Chemical burns from laundry detergent packets on the rise

Laundry detergent packets hit the market in 2012 and, since then, have posed a growing threat to children.

The packets, or pods, have been connected to chemical eye burns in "pre-school aged children," according to a study conducted by the Journal of the American Medical Association.

The study found more than 1,200 young children between the ages of 3 and 4 suffered chemical burns from the alkaline in the detergent.

The instances increased from only 12 burns in 2012 to 30 times that in 2015, with a total of 480 reported burns.

Children are most likely to injure themselves with the laundry packets because they often come in bright colors, which makes them look like toys or candy.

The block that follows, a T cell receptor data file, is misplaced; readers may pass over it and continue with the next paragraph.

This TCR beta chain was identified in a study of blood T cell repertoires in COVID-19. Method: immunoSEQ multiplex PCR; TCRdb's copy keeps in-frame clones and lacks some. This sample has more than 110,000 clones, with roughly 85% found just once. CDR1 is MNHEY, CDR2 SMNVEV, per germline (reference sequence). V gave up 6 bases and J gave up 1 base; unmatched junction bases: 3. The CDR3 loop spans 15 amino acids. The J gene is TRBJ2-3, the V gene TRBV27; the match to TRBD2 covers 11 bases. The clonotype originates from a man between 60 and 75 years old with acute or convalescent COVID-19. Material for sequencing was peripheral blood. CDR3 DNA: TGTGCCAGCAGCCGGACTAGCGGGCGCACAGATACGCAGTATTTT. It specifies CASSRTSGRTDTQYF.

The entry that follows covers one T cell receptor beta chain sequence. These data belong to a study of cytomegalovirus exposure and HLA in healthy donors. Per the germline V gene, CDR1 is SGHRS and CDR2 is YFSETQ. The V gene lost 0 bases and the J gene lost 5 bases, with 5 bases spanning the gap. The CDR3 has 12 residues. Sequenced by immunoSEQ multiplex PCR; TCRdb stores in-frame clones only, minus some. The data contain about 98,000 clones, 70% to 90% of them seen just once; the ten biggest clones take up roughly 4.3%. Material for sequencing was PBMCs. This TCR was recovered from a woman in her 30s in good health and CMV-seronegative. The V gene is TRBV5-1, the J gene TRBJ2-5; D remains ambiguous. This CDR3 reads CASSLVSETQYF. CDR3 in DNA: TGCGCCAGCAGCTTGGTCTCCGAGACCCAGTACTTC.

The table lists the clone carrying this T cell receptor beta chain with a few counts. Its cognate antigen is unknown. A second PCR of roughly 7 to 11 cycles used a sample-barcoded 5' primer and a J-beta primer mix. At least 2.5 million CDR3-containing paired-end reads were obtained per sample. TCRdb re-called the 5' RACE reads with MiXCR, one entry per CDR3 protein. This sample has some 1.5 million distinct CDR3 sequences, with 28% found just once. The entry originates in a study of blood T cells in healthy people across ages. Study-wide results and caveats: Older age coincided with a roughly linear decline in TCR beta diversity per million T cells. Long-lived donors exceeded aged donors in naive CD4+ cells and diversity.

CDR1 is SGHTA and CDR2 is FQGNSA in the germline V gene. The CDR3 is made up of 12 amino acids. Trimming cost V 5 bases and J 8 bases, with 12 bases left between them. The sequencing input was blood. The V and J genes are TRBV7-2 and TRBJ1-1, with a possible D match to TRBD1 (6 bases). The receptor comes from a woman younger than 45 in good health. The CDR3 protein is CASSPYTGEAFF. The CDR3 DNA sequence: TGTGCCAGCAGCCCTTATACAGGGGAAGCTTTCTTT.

The study's researchers suggested laundry pods be placed out of reach of children. They also urged manufacturers to modify the packaging to make them less visually appealing to a child and more resistant to breaking.

RELATED: Laundry detergent pods

Detergent pods
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Detergent pods
Consumer safety groups have warned that laundry detergent packets could be easily eaten by children who might mistake them for candy. A child died in Kissimmee, Florida, after eating a packet of All detergent. (Tom Burton/Orlando Sentinel/MCT)
Single-Load Liquid Laundry Packets Harmful
Gel capsules for washing machine on a pink background.
Capsules of detergent, cleaning product detail, liquid degreasers
Gel laundry capsules isolated on white background. With clipping path
Two capsules of cleaning, detail cleaning chemical
Sachets of laundry detergent.

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